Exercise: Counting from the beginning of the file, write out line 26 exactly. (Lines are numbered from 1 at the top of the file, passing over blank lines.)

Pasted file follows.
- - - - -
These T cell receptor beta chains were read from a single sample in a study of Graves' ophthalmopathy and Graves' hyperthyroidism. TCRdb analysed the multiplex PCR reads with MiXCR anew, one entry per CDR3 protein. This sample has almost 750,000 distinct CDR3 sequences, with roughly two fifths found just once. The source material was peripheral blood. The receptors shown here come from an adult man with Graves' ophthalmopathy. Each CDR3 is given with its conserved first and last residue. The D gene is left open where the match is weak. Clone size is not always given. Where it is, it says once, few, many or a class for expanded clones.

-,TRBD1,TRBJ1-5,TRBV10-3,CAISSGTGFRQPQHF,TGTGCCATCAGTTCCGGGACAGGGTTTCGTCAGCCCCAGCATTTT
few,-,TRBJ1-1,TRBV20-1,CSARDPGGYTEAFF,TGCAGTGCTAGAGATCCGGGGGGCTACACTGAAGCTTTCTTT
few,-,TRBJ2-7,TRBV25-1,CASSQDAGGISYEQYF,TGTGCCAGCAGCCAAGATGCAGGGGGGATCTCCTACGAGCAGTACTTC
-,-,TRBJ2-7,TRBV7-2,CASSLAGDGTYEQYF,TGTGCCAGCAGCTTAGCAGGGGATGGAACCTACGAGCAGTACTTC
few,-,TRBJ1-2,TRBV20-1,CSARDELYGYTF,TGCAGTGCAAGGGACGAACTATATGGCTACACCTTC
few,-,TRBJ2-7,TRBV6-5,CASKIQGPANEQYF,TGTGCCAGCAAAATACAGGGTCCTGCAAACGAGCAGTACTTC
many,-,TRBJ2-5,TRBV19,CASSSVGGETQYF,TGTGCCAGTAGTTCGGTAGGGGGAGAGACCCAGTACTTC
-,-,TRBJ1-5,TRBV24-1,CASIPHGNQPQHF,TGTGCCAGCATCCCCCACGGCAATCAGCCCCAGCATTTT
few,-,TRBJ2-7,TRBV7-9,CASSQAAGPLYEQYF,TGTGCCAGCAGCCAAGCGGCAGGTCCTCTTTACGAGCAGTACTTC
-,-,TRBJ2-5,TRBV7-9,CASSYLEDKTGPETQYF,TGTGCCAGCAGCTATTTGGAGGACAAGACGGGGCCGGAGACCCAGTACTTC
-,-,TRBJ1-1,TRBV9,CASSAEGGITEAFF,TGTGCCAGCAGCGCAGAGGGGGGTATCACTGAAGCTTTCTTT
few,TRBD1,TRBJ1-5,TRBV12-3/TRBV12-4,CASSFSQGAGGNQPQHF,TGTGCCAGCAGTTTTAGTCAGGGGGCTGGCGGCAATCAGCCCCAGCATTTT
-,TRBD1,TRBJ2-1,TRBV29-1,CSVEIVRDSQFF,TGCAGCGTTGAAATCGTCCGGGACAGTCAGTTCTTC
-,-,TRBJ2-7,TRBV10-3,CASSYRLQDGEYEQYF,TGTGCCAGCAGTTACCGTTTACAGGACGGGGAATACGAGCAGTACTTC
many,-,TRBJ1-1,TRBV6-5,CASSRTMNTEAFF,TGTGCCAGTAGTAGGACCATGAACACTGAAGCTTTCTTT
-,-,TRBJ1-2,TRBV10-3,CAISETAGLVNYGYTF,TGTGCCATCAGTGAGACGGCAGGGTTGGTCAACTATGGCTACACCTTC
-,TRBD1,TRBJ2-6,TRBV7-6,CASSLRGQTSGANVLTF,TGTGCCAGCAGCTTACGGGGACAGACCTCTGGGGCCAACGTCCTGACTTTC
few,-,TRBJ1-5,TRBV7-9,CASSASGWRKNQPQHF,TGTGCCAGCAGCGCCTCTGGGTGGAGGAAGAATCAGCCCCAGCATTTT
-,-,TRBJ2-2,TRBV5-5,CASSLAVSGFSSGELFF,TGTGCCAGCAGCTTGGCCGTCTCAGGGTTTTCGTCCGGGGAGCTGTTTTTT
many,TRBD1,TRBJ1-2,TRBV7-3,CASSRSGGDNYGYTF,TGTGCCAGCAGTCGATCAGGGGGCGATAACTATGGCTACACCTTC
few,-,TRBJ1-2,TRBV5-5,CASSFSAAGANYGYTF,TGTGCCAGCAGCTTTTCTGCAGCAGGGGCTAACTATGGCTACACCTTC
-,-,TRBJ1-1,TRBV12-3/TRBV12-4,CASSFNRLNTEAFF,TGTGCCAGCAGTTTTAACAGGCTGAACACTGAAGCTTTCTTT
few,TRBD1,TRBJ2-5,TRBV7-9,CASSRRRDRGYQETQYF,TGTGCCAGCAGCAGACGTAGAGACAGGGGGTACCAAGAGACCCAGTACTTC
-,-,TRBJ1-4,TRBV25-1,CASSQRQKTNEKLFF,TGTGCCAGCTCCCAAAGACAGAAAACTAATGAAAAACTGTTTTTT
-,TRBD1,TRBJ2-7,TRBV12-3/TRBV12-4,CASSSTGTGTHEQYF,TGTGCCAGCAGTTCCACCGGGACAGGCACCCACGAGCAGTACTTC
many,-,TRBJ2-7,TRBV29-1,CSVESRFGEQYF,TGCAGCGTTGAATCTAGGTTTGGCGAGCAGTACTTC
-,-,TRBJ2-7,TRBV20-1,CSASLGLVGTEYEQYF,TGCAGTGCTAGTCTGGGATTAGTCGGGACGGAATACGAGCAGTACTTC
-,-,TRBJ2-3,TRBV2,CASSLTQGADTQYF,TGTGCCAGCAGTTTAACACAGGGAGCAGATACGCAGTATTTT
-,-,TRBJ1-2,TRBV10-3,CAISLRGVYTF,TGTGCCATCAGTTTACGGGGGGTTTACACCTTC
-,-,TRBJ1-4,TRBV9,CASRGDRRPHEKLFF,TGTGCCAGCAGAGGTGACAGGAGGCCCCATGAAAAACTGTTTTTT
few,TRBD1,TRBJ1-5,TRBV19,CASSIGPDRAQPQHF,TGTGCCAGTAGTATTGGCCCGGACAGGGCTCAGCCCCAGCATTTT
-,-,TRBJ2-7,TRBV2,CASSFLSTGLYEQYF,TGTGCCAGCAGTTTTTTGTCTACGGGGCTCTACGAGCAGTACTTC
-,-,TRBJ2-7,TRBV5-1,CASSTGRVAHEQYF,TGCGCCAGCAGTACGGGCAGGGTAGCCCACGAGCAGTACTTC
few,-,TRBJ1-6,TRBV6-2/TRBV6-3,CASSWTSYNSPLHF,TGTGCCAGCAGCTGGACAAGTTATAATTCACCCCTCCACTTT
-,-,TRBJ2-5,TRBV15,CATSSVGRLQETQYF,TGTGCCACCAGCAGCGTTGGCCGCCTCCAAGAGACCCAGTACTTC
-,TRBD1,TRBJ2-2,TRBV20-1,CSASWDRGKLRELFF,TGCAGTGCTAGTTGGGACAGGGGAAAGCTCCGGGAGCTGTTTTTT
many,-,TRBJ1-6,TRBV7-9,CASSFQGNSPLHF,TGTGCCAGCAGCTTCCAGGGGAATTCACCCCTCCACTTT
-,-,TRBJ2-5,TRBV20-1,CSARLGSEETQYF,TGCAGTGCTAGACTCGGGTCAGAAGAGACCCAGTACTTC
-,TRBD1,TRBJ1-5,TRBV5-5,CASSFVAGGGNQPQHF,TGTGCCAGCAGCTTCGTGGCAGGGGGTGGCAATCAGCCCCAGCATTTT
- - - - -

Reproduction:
-,TRBD1,TRBJ2-7,TRBV12-3/TRBV12-4,CASSSTGTGTHEQYF,TGTGCCAGCAGTTCCACCGGGACAGGCACCCACGAGCAGTACTTC